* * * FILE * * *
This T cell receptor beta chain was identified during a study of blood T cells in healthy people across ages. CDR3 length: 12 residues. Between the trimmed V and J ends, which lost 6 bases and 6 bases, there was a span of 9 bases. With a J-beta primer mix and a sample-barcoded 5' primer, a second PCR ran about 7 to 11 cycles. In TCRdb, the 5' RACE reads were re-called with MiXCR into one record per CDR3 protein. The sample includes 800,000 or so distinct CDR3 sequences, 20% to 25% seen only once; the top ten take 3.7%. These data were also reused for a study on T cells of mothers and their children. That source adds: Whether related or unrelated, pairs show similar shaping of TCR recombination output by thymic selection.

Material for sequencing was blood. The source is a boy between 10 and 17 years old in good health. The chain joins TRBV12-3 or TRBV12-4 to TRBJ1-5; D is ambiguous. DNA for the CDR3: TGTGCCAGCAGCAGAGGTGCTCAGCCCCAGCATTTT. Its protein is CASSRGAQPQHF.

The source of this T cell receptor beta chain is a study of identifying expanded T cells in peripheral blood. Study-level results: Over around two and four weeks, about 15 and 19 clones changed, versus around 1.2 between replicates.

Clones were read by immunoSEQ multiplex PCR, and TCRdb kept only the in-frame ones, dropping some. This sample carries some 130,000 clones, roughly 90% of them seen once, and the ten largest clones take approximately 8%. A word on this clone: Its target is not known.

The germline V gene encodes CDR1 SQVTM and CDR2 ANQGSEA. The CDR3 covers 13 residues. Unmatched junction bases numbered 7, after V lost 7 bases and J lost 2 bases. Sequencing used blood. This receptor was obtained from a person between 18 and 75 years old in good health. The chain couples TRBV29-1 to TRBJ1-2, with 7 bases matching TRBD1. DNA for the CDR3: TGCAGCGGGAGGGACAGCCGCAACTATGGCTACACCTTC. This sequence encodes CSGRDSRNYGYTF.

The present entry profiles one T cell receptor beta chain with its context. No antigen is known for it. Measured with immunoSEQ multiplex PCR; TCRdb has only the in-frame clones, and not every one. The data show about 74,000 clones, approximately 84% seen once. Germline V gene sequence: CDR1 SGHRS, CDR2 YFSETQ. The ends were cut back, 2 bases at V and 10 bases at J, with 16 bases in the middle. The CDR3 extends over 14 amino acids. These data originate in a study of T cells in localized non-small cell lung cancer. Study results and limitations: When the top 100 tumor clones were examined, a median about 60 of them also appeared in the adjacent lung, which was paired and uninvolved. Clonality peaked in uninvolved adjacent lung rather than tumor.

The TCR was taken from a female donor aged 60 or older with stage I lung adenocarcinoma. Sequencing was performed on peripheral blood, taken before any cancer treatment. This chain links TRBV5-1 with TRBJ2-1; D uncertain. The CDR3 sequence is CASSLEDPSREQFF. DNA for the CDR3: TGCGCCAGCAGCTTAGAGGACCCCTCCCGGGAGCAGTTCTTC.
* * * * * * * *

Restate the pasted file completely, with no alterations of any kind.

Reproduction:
This T cell receptor beta chain was identified during a study of blood T cells in healthy people across ages. CDR3 length: 12 residues. Between the trimmed V and J ends, which lost 6 bases and 6 bases, there was a span of 9 bases. With a J-beta primer mix and a sample-barcoded 5' primer, a second PCR ran about 7 to 11 cycles. In TCRdb, the 5' RACE reads were re-called with MiXCR into one record per CDR3 protein. The sample includes 800,000 or so distinct CDR3 sequences, 20% to 25% seen only once; the top ten take 3.7%. These data were also reused for a study on T cells of mothers and their children. That source adds: Whether related or unrelated, pairs show similar shaping of TCR recombination output by thymic selection.

Material for sequencing was blood. The source is a boy between 10 and 17 years old in good health. The chain joins TRBV12-3 or TRBV12-4 to TRBJ1-5; D is ambiguous. DNA for the CDR3: TGTGCCAGCAGCAGAGGTGCTCAGCCCCAGCATTTT. Its protein is CASSRGAQPQHF.

The source of this T cell receptor beta chain is a study of identifying expanded T cells in peripheral blood. Study-level results: Over around two and four weeks, about 15 and 19 clones changed, versus around 1.2 between replicates.

Clones were read by immunoSEQ multiplex PCR, and TCRdb kept only the in-frame ones, dropping some. This sample carries some 130,000 clones, roughly 90% of them seen once, and the ten largest clones take approximately 8%. A word on this clone: Its target is not known.

The germline V gene encodes CDR1 SQVTM and CDR2 ANQGSEA. The CDR3 covers 13 residues. Unmatched junction bases numbered 7, after V lost 7 bases and J lost 2 bases. Sequencing used blood. This receptor was obtained from a person between 18 and 75 years old in good health. The chain couples TRBV29-1 to TRBJ1-2, with 7 bases matching TRBD1. DNA for the CDR3: TGCAGCGGGAGGGACAGCCGCAACTATGGCTACACCTTC. This sequence encodes CSGRDSRNYGYTF.

The present entry profiles one T cell receptor beta chain with its context. No antigen is known for it. Measured with immunoSEQ multiplex PCR; TCRdb has only the in-frame clones, and not every one. The data show about 74,000 clones, approximately 84% seen once. Germline V gene sequence: CDR1 SGHRS, CDR2 YFSETQ. The ends were cut back, 2 bases at V and 10 bases at J, with 16 bases in the middle. The CDR3 extends over 14 amino acids. These data originate in a study of T cells in localized non-small cell lung cancer. Study results and limitations: When the top 100 tumor clones were examined, a median about 60 of them also appeared in the adjacent lung, which was paired and uninvolved. Clonality peaked in uninvolved adjacent lung rather than tumor.

The TCR was taken from a female donor aged 60 or older with stage I lung adenocarcinoma. Sequencing was performed on peripheral blood, taken before any cancer treatment. This chain links TRBV5-1 with TRBJ2-1; D uncertain. The CDR3 sequence is CASSLEDPSREQFF. DNA for the CDR3: TGCGCCAGCAGCTTAGAGGACCCCTCCCGGGAGCAGTTCTTC.